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December 2, 2022

Myth: Recyling doesn’t get recycled

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Staff sorting through recycling at the Materials Recovery Facility in Chinderah. Photo supplied.

You’re busted if you believe that myth – Your recycling does get recycled at a local facility in Chinderah.

As National Recycling Week gets underway from today, it is a time to celebrate our recycling achievements, brush up on our recycling skills and dispel some of the myths and uncertainty around what we can recycle and where it’s actually going.

Council’s Resource Recovery Unit Coordinator Rod Dawson said he realised recycling could be confusing, given the ever-changing nature of the industry. ‘What we can recycle and where it is processed relies on manufacturing companies being able to use our recycled content. And for people to buy recycled items, there needs to be a market for it.

‘It’s important for our community to know our recycling facilities have made great pathways and opportunities to process and use recyclables right here in Australia.

‘For instance, the plastic bottles and containers we put into our recycling bins are sent from our Materials Recycling Facility (MRF) in Chinderah to Kangaroo Plastics Technology in Melbourne where they are sorted and granulated, ready to be used in manufacturing.

‘What people don’t realise is that small recycling efforts make a huge difference,’ said Mr Dawson. ‘There are 2 people at the facility who sort the recycling by hand. If recycling is done correctly, it means less contamination and a better outcome for the recycled material to be used again.’

What are some of the things we can do?

A loader picks up unsorted recycling material before moving it onto the conveyor belt at the Materials Recovery Facility at Chinderah. Photo supplied.

  • Keep recycling and keep buying recycled products
    Seek out a variety of everyday products – from toilet paper to pens, to other products such as flooring and fencing. Planet Ark’s Recycled Product Directory has it all. Visit recyclingnearyou.com.au/education/recycledproducts
  • Waste Wizard search tool
    Another great initiative recently launched along with Tweed Shire Council’s new website is the Waste Wizard search function. Search to find out ‘what goes where’. You can also provide feedback to help build further improvements. Visit tweed.nsw.gov.au/waste-wizard
  • Australasian Recycling Label (ARL)
    This special label on packaging provides easy-to-understand recycling information and guides you to dispose of all packaging elements. Although it is voluntary for companies to get the label, many products have these labels already and the initiative is growing. The ARL is an initiative of Planet Ark and APCO (Australian Packaging Covenant Organisation). Find out more at planetark.org/programs/australasian-recycling-label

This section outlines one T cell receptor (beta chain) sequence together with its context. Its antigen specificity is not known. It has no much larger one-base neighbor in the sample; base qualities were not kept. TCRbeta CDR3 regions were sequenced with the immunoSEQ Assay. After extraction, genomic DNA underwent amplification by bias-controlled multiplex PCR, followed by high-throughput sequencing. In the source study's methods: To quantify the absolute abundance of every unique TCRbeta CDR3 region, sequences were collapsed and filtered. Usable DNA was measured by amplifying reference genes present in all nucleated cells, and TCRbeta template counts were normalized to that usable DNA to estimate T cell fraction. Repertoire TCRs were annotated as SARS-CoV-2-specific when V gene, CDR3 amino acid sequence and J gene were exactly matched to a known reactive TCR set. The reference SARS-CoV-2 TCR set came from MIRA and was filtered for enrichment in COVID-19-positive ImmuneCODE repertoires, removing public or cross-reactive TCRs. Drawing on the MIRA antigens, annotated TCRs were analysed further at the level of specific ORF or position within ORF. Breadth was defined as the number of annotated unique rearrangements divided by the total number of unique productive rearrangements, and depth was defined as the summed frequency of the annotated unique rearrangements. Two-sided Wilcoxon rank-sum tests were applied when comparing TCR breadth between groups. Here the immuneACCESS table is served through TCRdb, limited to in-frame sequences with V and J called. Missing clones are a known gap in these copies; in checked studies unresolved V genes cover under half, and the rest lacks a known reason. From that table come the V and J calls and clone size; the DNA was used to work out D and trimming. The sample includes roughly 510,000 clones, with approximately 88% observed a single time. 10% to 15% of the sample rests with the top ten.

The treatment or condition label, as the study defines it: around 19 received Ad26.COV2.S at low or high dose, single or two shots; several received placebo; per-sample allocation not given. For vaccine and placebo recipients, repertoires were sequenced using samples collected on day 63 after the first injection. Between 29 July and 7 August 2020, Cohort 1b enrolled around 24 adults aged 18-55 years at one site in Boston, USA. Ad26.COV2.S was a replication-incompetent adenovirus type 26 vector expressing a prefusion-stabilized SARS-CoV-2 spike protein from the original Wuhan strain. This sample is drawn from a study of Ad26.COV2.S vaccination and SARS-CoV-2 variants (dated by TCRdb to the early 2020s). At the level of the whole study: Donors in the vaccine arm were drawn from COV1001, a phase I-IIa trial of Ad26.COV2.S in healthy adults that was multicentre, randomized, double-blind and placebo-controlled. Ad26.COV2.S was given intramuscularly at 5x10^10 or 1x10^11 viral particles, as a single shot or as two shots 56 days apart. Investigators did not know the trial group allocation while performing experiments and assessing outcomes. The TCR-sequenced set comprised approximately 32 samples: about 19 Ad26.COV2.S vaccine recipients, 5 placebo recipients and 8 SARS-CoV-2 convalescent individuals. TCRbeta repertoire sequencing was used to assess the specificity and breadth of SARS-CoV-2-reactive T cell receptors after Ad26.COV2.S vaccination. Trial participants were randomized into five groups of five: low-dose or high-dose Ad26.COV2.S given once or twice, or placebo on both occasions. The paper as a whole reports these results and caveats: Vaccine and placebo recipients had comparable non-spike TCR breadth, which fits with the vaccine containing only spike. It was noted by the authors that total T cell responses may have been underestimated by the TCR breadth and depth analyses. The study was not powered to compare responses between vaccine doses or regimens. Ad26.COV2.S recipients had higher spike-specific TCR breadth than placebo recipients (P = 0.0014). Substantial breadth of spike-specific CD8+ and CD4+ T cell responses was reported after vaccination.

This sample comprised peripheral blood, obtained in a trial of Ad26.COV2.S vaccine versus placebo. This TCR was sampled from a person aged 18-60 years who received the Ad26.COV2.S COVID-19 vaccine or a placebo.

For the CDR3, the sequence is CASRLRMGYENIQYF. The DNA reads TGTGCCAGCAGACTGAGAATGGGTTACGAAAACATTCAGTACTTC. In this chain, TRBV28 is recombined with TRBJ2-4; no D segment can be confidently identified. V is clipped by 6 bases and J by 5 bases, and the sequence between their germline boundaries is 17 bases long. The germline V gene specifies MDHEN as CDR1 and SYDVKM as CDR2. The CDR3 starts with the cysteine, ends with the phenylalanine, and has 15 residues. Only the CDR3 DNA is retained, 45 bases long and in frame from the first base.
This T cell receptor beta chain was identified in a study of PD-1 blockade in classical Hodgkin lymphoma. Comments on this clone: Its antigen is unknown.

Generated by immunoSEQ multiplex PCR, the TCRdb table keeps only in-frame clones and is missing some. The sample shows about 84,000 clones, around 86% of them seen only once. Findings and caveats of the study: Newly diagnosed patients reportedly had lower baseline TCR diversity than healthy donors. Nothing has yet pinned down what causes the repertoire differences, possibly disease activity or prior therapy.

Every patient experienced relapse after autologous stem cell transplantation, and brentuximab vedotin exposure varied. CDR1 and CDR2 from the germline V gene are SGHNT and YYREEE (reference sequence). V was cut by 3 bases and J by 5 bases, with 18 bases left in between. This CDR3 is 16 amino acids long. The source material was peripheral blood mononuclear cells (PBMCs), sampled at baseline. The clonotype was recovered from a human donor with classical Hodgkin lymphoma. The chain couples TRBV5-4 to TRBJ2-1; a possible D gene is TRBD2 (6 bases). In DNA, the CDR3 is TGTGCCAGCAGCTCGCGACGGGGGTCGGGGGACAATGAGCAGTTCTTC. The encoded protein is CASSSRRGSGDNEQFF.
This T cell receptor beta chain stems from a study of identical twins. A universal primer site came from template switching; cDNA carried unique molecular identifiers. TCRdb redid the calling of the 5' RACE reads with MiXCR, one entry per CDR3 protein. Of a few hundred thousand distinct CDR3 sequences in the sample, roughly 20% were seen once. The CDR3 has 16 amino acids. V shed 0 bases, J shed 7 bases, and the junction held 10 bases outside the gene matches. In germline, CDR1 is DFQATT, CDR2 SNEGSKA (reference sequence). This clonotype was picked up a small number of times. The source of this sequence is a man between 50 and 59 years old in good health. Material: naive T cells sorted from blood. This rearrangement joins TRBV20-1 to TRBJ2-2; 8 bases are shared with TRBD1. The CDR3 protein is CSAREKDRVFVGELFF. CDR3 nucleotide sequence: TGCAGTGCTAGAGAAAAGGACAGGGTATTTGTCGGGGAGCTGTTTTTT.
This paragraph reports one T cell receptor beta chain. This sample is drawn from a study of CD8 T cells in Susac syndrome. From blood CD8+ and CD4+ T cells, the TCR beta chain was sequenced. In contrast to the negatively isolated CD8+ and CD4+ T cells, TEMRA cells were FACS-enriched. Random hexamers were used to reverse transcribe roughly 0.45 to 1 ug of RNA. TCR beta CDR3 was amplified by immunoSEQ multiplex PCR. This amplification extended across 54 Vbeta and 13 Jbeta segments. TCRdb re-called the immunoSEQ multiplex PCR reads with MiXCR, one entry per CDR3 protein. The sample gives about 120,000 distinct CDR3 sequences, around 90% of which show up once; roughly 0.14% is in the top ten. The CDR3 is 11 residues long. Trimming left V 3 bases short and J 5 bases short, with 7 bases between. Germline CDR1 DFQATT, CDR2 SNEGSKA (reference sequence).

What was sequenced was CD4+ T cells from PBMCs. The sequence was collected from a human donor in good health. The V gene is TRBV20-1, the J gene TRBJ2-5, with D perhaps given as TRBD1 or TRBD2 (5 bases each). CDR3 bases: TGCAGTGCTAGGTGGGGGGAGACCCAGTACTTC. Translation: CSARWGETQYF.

• Participate in National Recycling Week Trivia Night – 10 November
    If you love a good trivia challenge or consider yourself a bit of a waste-and-recycling aficionado, then get ready to have your brain teased with North East Waste’s National Recycling Week inspired Trivia Night. Hosted by Wipeout Waste expert, Reece Orse (pronounced Re-source), the event will be run live digitally via Zoom on Wednesday 10 November, from 6:30 pm – 7:30 pm. Participants should be prepared for laughs and the possibility of winning some great sustainable prizes. Make sure to register to participate.

For further recycling and waste information or tips on how to re-organise your home waste systems to ensure the whole household is recycling right, visit newaste.org.au/recycleright and tweed.nsw.gov.au/waste-recycling. Watch the video of what happens at the recycling facility at tweed.nsw.gov.au/recycling-reducing-waste.

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  1. Re: plastic bottles and containers being sent to Kangaroo Plastics Technology in Melbourne. What is the environmental cost of this long-haul transport? That statement poses more questions than it answers.

  2. I have no doubt that most of our yellow bin (btw has anyone else noticed that our bins are the Rasta colours?) contents get SORTED. However, as far as RECYCLING goes try this simple experiment.:
    1) Take your yellow bins contents for one week and put them in a neat pile
    2) In a pile next to this place all the recycled items you have bought or reused during the same week

    Note the difference. This is the problem that no amount of sorting can fix. You can only fix it by reducing the amount of material in the yellow bin.


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